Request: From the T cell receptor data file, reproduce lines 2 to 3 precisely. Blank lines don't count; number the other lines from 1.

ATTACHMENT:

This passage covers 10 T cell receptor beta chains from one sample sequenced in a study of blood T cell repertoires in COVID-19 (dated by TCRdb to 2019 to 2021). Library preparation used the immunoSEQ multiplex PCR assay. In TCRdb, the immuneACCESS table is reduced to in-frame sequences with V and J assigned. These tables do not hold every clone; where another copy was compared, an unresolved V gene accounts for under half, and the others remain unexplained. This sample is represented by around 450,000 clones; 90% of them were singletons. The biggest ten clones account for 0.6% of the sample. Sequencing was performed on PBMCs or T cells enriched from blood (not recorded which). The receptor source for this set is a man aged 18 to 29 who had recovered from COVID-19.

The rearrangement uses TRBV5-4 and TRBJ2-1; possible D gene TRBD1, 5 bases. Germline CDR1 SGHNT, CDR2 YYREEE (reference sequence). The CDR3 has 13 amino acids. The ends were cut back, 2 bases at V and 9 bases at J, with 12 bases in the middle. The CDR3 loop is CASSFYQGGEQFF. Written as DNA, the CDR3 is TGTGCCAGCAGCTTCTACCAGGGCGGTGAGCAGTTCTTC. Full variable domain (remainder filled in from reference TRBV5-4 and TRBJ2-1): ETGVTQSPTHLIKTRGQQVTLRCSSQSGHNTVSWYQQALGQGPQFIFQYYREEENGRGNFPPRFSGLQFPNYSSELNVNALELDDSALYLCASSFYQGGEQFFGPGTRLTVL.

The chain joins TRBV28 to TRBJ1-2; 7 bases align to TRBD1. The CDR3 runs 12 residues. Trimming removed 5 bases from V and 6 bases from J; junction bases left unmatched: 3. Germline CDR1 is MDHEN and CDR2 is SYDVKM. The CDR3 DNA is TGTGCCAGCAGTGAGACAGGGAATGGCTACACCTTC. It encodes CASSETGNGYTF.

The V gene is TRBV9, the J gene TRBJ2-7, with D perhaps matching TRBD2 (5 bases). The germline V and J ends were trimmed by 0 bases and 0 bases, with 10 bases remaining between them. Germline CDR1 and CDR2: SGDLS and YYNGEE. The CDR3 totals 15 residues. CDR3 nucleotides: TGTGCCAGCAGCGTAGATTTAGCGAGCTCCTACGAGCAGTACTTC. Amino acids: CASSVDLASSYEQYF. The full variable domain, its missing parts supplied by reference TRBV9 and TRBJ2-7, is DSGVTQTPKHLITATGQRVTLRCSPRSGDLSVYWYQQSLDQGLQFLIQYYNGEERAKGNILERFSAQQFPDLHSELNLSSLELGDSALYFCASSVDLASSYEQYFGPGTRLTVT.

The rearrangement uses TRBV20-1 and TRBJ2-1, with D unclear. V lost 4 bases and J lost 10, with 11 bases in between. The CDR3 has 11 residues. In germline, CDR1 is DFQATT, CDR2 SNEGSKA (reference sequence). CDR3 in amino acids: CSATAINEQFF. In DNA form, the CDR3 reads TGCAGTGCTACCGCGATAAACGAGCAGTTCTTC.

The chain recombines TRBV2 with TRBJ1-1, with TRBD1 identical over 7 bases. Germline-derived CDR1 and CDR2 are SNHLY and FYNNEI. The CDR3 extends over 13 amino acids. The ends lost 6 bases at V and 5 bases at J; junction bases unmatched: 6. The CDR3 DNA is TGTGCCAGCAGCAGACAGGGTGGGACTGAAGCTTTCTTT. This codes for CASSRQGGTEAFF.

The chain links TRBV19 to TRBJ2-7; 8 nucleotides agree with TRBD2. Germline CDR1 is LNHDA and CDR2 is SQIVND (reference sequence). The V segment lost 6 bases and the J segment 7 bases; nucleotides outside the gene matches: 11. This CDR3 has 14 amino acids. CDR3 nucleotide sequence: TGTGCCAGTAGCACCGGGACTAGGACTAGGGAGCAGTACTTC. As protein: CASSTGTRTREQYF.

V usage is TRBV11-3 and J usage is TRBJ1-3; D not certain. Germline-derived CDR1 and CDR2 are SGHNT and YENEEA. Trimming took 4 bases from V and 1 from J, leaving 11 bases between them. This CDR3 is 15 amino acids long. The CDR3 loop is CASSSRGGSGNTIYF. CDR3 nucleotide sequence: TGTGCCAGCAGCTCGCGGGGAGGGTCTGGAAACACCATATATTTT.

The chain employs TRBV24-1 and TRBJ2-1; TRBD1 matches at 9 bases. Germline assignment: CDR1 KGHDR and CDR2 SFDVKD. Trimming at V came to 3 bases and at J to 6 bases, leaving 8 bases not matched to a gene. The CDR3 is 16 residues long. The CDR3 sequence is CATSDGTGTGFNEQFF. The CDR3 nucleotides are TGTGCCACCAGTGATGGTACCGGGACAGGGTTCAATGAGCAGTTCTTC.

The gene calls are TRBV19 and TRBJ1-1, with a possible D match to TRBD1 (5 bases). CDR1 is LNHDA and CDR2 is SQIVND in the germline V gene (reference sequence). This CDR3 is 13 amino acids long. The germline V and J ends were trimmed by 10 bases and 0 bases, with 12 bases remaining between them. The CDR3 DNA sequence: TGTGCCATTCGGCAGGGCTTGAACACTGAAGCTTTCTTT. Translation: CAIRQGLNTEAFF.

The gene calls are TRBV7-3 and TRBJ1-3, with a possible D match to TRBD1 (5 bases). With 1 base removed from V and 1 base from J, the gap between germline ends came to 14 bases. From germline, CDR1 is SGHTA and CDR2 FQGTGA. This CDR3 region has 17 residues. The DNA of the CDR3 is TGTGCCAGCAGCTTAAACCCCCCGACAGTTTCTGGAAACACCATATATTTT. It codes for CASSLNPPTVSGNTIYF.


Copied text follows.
The rearrangement uses TRBV5-4 and TRBJ2-1; possible D gene TRBD1, 5 bases. Germline CDR1 SGHNT, CDR2 YYREEE (reference sequence). The CDR3 has 13 amino acids. The ends were cut back, 2 bases at V and 9 bases at J, with 12 bases in the middle. The CDR3 loop is CASSFYQGGEQFF. Written as DNA, the CDR3 is TGTGCCAGCAGCTTCTACCAGGGCGGTGAGCAGTTCTTC. Full variable domain (remainder filled in from reference TRBV5-4 and TRBJ2-1): ETGVTQSPTHLIKTRGQQVTLRCSSQSGHNTVSWYQQALGQGPQFIFQYYREEENGRGNFPPRFSGLQFPNYSSELNVNALELDDSALYLCASSFYQGGEQFFGPGTRLTVL.

The chain joins TRBV28 to TRBJ1-2; 7 bases align to TRBD1. The CDR3 runs 12 residues. Trimming removed 5 bases from V and 6 bases from J; junction bases left unmatched: 3. Germline CDR1 is MDHEN and CDR2 is SYDVKM. The CDR3 DNA is TGTGCCAGCAGTGAGACAGGGAATGGCTACACCTTC. It encodes CASSETGNGYTF.